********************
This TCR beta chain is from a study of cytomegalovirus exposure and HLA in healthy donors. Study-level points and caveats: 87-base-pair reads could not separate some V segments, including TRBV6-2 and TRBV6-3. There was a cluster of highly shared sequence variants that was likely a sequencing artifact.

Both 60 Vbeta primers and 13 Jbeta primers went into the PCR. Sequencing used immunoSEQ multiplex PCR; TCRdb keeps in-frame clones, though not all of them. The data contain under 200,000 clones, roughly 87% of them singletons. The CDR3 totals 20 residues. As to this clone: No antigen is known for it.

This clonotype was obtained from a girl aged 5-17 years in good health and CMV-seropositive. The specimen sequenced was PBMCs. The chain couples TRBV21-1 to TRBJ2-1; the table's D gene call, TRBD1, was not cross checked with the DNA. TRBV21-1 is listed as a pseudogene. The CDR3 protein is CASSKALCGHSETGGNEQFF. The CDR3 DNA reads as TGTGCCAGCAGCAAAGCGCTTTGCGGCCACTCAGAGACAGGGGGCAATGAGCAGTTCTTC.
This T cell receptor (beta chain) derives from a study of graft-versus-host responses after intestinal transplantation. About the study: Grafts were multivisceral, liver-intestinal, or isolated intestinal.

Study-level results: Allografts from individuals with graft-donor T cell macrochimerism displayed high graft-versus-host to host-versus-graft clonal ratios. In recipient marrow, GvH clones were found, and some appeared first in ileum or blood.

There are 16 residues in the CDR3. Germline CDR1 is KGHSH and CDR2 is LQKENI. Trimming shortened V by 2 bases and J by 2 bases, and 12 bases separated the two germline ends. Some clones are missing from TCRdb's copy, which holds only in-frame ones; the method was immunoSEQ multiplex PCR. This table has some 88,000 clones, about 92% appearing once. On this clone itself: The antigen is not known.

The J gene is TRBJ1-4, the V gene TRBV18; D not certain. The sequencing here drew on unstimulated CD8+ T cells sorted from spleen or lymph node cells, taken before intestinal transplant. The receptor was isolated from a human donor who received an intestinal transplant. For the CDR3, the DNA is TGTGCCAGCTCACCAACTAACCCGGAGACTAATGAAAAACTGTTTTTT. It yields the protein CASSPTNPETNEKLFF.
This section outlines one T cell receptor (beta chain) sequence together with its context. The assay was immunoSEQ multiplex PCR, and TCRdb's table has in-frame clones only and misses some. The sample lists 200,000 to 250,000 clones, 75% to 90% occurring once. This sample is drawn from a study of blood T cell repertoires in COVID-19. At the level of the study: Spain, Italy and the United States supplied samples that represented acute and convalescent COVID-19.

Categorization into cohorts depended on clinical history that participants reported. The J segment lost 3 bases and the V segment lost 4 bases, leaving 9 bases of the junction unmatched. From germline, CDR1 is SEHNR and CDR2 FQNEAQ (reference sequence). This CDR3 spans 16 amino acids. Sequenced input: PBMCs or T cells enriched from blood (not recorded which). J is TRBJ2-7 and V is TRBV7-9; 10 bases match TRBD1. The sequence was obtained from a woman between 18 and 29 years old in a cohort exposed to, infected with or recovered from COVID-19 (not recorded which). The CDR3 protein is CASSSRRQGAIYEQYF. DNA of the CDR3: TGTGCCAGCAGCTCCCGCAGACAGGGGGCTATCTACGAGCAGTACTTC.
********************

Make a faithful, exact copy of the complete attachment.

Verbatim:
This TCR beta chain is from a study of cytomegalovirus exposure and HLA in healthy donors. Study-level points and caveats: 87-base-pair reads could not separate some V segments, including TRBV6-2 and TRBV6-3. There was a cluster of highly shared sequence variants that was likely a sequencing artifact.

Both 60 Vbeta primers and 13 Jbeta primers went into the PCR. Sequencing used immunoSEQ multiplex PCR; TCRdb keeps in-frame clones, though not all of them. The data contain under 200,000 clones, roughly 87% of them singletons. The CDR3 totals 20 residues. As to this clone: No antigen is known for it.

This clonotype was obtained from a girl aged 5-17 years in good health and CMV-seropositive. The specimen sequenced was PBMCs. The chain couples TRBV21-1 to TRBJ2-1; the table's D gene call, TRBD1, was not cross checked with the DNA. TRBV21-1 is listed as a pseudogene. The CDR3 protein is CASSKALCGHSETGGNEQFF. The CDR3 DNA reads as TGTGCCAGCAGCAAAGCGCTTTGCGGCCACTCAGAGACAGGGGGCAATGAGCAGTTCTTC.
This T cell receptor (beta chain) derives from a study of graft-versus-host responses after intestinal transplantation. About the study: Grafts were multivisceral, liver-intestinal, or isolated intestinal.

Study-level results: Allografts from individuals with graft-donor T cell macrochimerism displayed high graft-versus-host to host-versus-graft clonal ratios. In recipient marrow, GvH clones were found, and some appeared first in ileum or blood.

There are 16 residues in the CDR3. Germline CDR1 is KGHSH and CDR2 is LQKENI. Trimming shortened V by 2 bases and J by 2 bases, and 12 bases separated the two germline ends. Some clones are missing from TCRdb's copy, which holds only in-frame ones; the method was immunoSEQ multiplex PCR. This table has some 88,000 clones, about 92% appearing once. On this clone itself: The antigen is not known.

The J gene is TRBJ1-4, the V gene TRBV18; D not certain. The sequencing here drew on unstimulated CD8+ T cells sorted from spleen or lymph node cells, taken before intestinal transplant. The receptor was isolated from a human donor who received an intestinal transplant. For the CDR3, the DNA is TGTGCCAGCTCACCAACTAACCCGGAGACTAATGAAAAACTGTTTTTT. It yields the protein CASSPTNPETNEKLFF.
This section outlines one T cell receptor (beta chain) sequence together with its context. The assay was immunoSEQ multiplex PCR, and TCRdb's table has in-frame clones only and misses some. The sample lists 200,000 to 250,000 clones, 75% to 90% occurring once. This sample is drawn from a study of blood T cell repertoires in COVID-19. At the level of the study: Spain, Italy and the United States supplied samples that represented acute and convalescent COVID-19.

Categorization into cohorts depended on clinical history that participants reported. The J segment lost 3 bases and the V segment lost 4 bases, leaving 9 bases of the junction unmatched. From germline, CDR1 is SEHNR and CDR2 FQNEAQ (reference sequence). This CDR3 spans 16 amino acids. Sequenced input: PBMCs or T cells enriched from blood (not recorded which). J is TRBJ2-7 and V is TRBV7-9; 10 bases match TRBD1. The sequence was obtained from a woman between 18 and 29 years old in a cohort exposed to, infected with or recovered from COVID-19 (not recorded which). The CDR3 protein is CASSSRRQGAIYEQYF. DNA of the CDR3: TGTGCCAGCAGCTCCCGCAGACAGGGGGCTATCTACGAGCAGTACTTC.